B = SPREAD(A,2,3)                  ! if B is 3-by-7 then
                                              ! B = [ 1,0,2,0,0,0,4 ]
                                              !     [ 1,0,2,0,0,0,4 ]
                                              !     [ 1,0,2,0,0,0,4 ]
    To illustrate some of these operations, let us compare the Matlab and CMF solution of the second Sharks and Fish problem, fish moving with gravity. (You should pop up the source code for these two programs in separate windows.) As you can see, they are quite similar.

    The main difference between simulating gravity and current is this: With current, the force on each fish is independent of the force on any other fish, and so can be computed very simply in parallel for constant work per fish. With gravity, the force on each fish depends on the locations of all the other fish:

       for i = 1 to number_of_fish
           force_on_fish(i) = 0
           for j = 1 to number_of_fish
               if (j .ne. i)
                   force_on_fish(i) += force on fish i from fish j
    This straightforward algorithm requires all fish to communicate with all other fish, and does work growing proportionally to the number_of_fish per fish. Later, we will examine faster algorithms that only do a logarithmic amount of work or less per fish, but for now we will stick with the simple algorithm.
          nfish = length(fishp);
          perm = [nfish,(1:nfish-1)];
          force = 0;
          for k=1:nfish-1,
             fishpp = fishpp(perm);
             fishmp = fishmp(perm);
             dif = fishpp - fishp;
             force = force + fishmp .* fishm .* dif ./ max(abs(dif).^2,1e-6) ;
          force = 0
          fishpp = fishp
          fishmp = fishm
          do k=1, nfish-1
            fishpp(1:nfish) = cshift(fishpp(1:nfish), DIM=1, SHIFT=-1)
            fishmp(1:nfish) = cshift(fishmp(1:nfish), DIM=1, SHIFT=-1)
            dif = fishpp - fishp
            force = force + fishmp * fishm * dif / (abs(dif)*abs(dif))
    Both algorithm work as follows. The fish positions fishp and fish masses fishm are copied into other arrays fishpp and fishmp, respectively. Then fishpp and fishmp are "rotated" nfish-1 times, so that each fish in fishp is aligned once with each fish in fishpp. For example, after step j, fishpp(i) contains the position of fishp(i+j), where i+j wraps around to 1 modulo nfish. This lets each fish "visit" every other fish to make the necessary force calculation. The rotation is done in Matlab by subscripting by the array perm of rotated subscripts. This could be done in CMF as well, but it is faster to use the built in circular shift operations cshift.

    Scan, or "Parallel Prefix" operations. We discuss these briefly here, and return to them in a later lecture on algorithms.

        forall (i=1:5) B(i) = SUM( A( 1:i ) )     ! forward running sum
        CMF_SCAN_ADD( B, A, ... )                 ! built in scan operation
        INTS = [1:n]
        forall (i=1:n) FACT( i ) = PRODUCT( INTS( 1:i )  ! factorial
        CMF_SCAN_MUL( FACT, INT, ... )

    Data Layout. Whether or not a statement will be executed in parallel depends on where it is "laid out" in the machine. An array spread across all p processors can hope to enjoy p-fold parallelism in operations, whereas one stored only on the "host processor" will run sequentially. Briefly, scalar data and arrays which do not participate in any array operations (like A=B+C) reside on the host, and the rest are spread over the machine. There are also compiler directive to help insure that arrays are laid out the way the user wants them to be.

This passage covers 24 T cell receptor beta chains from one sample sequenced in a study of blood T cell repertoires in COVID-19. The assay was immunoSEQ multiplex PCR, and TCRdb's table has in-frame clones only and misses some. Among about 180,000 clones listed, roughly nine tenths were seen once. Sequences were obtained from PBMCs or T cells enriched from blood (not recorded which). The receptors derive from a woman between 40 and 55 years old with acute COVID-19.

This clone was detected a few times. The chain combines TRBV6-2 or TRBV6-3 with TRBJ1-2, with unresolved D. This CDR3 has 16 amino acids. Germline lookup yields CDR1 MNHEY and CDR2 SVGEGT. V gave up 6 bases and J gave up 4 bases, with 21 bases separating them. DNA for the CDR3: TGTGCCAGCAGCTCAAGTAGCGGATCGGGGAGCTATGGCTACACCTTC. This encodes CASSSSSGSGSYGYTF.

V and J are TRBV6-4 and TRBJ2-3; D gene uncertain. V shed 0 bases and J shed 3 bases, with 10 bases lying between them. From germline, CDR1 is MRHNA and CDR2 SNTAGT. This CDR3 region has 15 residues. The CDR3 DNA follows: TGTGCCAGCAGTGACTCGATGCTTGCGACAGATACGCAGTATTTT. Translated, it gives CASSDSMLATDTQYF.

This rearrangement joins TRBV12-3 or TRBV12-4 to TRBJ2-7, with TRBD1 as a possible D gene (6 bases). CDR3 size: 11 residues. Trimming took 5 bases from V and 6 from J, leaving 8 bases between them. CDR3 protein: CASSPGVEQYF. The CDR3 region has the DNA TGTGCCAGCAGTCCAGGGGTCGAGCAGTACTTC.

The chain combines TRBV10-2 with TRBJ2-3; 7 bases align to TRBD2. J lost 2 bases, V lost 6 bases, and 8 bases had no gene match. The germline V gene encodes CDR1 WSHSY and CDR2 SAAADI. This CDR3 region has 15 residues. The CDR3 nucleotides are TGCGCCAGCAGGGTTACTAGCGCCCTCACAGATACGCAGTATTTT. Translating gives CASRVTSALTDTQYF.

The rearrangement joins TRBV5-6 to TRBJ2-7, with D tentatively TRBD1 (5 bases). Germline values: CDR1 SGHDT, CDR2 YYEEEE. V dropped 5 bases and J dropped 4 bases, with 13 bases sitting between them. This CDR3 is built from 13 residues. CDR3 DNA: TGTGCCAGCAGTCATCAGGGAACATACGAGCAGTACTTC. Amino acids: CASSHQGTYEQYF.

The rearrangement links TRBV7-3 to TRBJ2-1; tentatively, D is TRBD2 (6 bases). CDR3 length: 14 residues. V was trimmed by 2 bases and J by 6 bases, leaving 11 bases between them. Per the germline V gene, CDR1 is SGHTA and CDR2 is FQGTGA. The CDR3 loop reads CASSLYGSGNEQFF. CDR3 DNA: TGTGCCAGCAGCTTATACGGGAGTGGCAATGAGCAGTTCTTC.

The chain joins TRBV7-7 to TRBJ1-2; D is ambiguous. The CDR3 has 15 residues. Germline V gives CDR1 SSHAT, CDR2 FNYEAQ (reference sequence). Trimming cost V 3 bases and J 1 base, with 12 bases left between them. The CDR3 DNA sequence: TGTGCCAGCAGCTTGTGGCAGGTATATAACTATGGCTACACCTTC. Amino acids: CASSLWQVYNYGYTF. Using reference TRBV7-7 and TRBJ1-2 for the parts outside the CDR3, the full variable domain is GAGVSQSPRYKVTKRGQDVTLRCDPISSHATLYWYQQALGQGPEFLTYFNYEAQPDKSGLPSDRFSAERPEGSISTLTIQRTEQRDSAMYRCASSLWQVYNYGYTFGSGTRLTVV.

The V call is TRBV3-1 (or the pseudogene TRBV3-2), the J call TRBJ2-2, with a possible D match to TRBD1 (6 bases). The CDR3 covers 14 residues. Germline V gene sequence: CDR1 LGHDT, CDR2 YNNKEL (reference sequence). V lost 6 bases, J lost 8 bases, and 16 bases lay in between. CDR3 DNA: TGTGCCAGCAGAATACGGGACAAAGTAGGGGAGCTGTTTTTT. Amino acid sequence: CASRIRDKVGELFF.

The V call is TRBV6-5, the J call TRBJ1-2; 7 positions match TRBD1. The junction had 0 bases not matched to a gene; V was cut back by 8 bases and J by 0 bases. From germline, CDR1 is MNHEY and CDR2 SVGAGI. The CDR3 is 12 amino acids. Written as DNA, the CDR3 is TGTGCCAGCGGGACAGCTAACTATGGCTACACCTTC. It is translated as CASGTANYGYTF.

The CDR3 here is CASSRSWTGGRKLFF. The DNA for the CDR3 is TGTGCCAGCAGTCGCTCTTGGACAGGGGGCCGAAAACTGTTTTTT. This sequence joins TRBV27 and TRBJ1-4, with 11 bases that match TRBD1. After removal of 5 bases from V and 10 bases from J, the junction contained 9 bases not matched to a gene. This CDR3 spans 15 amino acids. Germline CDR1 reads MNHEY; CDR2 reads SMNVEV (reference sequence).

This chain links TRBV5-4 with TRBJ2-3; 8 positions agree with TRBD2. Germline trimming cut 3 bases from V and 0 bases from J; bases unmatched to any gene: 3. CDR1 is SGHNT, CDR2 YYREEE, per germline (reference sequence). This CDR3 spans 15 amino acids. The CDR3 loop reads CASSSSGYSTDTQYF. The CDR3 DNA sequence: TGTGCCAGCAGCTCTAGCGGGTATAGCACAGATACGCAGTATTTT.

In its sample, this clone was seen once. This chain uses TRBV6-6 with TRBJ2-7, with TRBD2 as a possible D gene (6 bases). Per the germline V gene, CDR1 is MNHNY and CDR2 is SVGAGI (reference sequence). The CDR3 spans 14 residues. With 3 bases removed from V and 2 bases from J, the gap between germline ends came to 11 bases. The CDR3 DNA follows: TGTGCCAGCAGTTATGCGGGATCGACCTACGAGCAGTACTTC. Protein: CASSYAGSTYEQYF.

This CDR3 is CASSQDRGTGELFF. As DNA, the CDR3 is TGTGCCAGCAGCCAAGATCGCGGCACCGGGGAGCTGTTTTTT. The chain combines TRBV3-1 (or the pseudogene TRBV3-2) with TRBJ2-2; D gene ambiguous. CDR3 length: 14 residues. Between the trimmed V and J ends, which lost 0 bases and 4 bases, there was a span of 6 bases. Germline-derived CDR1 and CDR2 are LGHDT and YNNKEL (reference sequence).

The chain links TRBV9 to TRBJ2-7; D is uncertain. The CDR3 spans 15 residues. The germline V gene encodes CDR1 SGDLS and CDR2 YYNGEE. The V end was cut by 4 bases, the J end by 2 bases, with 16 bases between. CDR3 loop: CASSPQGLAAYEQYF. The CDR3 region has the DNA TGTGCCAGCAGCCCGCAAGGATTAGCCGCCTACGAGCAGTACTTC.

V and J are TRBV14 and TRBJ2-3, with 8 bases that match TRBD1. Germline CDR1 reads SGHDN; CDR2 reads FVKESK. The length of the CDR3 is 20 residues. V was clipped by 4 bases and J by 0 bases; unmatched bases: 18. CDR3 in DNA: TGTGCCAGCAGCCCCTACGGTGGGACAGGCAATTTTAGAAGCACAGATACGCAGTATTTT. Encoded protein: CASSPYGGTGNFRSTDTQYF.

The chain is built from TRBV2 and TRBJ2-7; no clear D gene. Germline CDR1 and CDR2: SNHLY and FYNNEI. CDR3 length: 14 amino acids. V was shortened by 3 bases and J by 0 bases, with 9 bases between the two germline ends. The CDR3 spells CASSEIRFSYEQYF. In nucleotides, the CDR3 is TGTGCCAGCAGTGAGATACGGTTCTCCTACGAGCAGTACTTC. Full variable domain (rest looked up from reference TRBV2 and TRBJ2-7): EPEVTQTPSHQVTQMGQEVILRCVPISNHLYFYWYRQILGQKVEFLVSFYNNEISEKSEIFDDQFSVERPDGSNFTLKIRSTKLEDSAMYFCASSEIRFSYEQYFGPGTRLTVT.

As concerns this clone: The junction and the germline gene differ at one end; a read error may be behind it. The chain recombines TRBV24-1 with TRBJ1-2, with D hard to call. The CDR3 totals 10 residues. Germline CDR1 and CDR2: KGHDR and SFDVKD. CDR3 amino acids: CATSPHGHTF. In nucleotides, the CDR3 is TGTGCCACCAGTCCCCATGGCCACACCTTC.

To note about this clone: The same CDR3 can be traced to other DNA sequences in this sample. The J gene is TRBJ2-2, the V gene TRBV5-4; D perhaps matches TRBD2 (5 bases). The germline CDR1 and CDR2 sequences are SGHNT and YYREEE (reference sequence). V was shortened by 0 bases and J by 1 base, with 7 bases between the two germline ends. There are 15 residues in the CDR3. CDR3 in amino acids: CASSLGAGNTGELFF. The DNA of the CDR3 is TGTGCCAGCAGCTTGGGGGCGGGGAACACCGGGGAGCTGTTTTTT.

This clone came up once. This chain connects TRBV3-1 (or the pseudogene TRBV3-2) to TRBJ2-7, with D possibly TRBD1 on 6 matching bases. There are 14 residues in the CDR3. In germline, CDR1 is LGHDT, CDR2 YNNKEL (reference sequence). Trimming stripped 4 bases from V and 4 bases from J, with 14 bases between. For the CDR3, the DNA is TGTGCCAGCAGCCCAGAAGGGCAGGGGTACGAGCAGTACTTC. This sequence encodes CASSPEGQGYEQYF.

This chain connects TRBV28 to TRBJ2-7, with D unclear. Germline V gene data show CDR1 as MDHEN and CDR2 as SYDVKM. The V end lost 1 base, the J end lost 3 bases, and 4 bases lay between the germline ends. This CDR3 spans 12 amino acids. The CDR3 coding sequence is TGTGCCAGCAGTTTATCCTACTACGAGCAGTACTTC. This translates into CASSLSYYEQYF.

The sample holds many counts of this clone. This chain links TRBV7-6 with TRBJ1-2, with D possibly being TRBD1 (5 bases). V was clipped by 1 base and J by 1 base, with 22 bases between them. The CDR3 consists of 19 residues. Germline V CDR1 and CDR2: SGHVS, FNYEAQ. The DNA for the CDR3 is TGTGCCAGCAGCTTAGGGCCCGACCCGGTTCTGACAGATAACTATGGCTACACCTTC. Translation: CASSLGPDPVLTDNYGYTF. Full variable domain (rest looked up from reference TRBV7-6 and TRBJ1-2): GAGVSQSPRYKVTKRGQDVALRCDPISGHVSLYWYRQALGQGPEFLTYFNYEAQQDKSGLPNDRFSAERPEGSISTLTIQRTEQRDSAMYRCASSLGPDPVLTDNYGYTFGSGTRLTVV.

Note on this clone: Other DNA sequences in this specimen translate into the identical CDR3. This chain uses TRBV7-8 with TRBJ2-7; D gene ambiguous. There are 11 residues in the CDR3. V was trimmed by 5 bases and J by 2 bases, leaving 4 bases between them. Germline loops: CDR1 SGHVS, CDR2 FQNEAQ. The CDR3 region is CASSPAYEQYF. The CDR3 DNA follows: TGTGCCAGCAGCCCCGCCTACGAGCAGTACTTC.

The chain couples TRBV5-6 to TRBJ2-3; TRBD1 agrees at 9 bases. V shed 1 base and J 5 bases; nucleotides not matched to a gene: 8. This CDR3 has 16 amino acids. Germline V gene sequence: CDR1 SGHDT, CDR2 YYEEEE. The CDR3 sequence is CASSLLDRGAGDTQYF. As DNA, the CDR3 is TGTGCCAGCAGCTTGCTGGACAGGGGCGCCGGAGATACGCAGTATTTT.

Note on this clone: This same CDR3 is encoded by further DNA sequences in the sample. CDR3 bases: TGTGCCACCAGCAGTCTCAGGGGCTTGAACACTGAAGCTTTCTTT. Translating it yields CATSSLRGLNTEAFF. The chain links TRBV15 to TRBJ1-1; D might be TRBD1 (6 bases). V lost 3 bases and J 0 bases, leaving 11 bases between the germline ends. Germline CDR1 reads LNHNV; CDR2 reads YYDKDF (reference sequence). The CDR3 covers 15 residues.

REAL A(64,8), B(64,8), C(64,8)
          A = B
          A = C
    In this code fragment, the CMF$ LAYOUT compiler directive is used to tell CMF where to store the arrays A, B, C. Suppose to we have a 64 processor machine. There are (at least!) two natural ways to store a 64-by-8 array:
        Mem 0     Mem 1            ...                Mem 64
        A(1,1)    A(2,1)           ...                A(64,1)
        A(1,2)    A(2,2)           ...                A(64,2)
         ...       ...             ...
        A(1,8)    A(2,8)           ...                A(64,8)
        Mem 0     Mem 1    ...   Mem 7   Mem 8  ...   Mem 64
        C(1,1)    C(1,2)   ...   C(1,8)   xxx   ...    xxx
        C(2,1)    C(2,2)   ...   C(2,8)   xxx   ...    xxx
         ...       ...            ...
        C(64,1)   C(64,2)  ...   C(64,8)   xxx   ...    xxx
    The former is specified by A( :NEWS, :SERIAL ), which says the first subscript should be stored with different values corresponding to different parallel memories, and different values of the second subscript should be stored sequentially in the same processor memory. Thus, there is parallel available in the :NEWS direction, but not in the :SERIAL direction. :NEWS is a historical term from the CM-2 where it referred to the parallel connections to the nearest processors in the North-East-West-South directions.

    Since A and B have the same layout, the statement A=B is perfectly parallel. On the other hand, A=C amounts essentially to a matrix transpose, a large amount of communication. When optimizing programs for time, it is essential to make sure layouts are chosen to minimize communication. When in doubt, calling CMF_describe_array(A) will print out a detailed description of the layout of the argument array.

    Libraries and Intrinsics. CM Fortran has a very large library of routines available for moving data and doing numerical computations. If you can find an appropriate library routine, it will often run faster than coding it oneself. CMSSL (CM Scientific Subroutine Library) contains many routines for basic linear algebra (BLAS), solving systems of linear equations, finding eigenvalues, doing FFTs, etc., and is highly optimized for the CM-5. We will discuss algorithms used by CMSSL and similar libraries later in the course.

    Documentation for the CM-5 may be found in the course reference material, or by logging in to rodin and typing cmview.